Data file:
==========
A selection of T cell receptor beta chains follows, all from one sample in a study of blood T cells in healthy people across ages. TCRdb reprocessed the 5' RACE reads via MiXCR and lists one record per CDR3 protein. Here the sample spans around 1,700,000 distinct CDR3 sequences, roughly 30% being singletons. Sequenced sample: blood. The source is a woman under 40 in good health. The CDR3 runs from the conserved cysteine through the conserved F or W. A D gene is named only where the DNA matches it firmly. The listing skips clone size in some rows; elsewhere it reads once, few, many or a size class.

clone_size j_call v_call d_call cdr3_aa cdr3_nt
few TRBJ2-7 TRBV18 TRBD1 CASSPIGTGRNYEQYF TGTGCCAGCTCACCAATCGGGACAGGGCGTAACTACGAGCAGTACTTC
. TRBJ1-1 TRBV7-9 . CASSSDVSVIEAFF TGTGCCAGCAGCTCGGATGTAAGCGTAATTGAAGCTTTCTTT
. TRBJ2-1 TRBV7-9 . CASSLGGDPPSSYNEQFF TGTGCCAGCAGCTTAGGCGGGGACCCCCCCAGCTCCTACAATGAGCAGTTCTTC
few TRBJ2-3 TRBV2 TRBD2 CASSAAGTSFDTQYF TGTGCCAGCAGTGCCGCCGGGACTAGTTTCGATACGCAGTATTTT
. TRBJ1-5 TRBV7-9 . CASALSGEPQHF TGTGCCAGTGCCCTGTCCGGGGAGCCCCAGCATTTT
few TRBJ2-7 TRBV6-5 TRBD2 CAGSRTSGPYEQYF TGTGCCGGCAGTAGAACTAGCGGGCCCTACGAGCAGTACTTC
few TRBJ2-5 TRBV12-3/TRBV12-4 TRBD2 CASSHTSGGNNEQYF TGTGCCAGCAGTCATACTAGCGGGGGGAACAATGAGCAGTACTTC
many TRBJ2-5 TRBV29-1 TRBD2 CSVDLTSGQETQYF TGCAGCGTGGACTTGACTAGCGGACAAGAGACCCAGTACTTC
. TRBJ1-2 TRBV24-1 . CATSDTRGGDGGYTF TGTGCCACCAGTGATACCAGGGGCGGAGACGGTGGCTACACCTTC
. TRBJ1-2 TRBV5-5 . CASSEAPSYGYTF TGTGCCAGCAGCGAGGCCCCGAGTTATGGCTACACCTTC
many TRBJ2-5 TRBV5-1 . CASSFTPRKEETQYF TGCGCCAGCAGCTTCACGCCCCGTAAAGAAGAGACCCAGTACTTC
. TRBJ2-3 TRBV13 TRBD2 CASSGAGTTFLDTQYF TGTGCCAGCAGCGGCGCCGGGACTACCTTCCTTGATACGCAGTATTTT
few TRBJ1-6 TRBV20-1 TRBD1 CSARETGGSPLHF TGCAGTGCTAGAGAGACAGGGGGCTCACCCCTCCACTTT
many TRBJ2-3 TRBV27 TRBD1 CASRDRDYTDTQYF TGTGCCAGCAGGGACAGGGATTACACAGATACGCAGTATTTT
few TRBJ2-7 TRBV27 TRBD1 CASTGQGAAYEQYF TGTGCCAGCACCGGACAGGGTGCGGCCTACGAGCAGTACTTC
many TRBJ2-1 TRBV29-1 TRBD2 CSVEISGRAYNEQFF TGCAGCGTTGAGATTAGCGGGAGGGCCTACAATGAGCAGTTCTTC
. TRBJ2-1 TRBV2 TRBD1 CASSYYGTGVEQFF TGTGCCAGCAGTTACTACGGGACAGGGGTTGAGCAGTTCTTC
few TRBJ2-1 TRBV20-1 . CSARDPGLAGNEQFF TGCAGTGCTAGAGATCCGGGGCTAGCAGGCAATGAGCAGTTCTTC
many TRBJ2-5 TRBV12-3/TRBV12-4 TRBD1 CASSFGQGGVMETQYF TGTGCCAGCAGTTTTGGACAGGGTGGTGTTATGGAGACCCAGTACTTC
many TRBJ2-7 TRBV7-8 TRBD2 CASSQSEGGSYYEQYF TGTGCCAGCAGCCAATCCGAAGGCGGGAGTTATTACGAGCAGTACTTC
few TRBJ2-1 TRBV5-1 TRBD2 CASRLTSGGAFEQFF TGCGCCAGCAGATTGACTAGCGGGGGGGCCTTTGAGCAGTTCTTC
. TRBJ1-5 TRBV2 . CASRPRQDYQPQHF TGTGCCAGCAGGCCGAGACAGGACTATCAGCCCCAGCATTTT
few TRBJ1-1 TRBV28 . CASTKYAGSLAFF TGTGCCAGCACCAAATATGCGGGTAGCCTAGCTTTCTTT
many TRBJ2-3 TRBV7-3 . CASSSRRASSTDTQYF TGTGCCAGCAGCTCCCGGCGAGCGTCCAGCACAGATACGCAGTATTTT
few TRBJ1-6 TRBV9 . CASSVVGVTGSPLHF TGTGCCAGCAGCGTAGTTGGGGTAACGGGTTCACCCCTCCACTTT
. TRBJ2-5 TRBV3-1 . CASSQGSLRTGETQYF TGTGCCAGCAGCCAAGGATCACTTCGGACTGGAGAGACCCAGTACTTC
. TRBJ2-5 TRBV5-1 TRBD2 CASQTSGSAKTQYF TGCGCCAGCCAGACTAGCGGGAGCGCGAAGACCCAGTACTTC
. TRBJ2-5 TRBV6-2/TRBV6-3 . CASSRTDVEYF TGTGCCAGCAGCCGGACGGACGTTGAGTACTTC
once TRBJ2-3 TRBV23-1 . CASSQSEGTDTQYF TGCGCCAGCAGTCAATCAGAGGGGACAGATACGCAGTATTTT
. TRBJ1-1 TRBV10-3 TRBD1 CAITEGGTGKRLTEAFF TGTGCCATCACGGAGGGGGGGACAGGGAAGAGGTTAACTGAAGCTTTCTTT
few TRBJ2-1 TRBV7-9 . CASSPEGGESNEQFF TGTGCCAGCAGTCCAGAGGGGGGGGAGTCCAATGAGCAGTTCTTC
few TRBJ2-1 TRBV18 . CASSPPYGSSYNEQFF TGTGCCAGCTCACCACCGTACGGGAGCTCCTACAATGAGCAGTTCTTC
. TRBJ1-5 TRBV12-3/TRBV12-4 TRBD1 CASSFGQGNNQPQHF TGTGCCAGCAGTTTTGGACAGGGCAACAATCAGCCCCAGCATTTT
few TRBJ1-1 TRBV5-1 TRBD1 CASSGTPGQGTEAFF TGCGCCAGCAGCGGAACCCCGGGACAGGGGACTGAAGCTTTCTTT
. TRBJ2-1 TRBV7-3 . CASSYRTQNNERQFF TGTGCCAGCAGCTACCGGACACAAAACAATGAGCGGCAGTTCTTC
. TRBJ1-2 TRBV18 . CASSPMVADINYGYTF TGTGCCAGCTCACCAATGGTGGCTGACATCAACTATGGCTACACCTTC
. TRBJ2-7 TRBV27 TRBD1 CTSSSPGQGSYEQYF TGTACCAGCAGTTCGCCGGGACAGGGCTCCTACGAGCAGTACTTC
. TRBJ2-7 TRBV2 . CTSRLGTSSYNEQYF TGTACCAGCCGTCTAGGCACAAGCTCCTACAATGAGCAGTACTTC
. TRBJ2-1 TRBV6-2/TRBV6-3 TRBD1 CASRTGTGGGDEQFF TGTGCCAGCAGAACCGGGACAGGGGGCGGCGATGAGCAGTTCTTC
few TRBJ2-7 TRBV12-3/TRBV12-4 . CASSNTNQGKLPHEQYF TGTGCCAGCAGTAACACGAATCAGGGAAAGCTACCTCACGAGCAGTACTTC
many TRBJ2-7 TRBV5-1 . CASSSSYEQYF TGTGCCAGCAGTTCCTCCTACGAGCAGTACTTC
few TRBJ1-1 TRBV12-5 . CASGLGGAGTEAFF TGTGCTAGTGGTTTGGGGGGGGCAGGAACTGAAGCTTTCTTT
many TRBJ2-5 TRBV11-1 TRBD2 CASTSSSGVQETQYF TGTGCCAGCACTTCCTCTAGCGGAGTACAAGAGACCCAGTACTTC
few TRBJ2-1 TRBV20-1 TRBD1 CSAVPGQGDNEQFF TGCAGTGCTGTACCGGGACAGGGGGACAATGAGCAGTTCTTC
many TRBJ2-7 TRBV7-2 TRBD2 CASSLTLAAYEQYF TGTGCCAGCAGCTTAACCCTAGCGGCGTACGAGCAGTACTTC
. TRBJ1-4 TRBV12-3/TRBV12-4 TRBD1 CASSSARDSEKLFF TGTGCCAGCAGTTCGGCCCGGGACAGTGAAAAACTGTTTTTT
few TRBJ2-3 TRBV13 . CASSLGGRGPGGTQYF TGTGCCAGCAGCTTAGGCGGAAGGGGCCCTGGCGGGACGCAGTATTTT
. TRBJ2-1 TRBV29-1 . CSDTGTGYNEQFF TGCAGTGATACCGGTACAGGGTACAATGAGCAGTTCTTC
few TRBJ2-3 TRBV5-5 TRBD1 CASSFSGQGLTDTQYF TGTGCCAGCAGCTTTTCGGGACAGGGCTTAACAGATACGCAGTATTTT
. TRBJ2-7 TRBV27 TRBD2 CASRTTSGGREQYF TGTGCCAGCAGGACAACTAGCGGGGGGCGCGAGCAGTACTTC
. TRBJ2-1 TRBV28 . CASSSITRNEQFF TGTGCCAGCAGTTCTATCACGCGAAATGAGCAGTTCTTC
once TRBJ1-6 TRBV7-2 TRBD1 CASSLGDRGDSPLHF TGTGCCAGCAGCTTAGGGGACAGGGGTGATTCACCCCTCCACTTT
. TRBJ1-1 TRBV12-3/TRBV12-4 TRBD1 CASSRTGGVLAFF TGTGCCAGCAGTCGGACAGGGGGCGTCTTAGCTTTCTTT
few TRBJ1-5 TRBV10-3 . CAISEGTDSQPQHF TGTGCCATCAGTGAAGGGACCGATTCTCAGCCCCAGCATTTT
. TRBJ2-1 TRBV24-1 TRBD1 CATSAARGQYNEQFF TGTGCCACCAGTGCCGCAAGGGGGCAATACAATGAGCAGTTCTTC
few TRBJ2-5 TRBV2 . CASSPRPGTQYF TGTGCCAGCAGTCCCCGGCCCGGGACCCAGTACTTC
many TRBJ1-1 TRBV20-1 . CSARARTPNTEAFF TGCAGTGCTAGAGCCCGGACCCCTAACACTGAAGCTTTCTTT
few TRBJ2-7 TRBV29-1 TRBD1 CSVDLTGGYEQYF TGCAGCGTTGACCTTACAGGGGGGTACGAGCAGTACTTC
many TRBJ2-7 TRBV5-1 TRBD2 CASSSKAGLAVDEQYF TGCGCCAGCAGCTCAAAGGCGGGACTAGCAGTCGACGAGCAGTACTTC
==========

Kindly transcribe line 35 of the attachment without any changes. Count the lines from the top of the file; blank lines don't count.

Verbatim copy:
. TRBJ1-5 TRBV12-3/TRBV12-4 TRBD1 CASSFGQGNNQPQHF TGTGCCAGCAGTTTTGGACAGGGCAACAATCAGCCCCAGCATTTT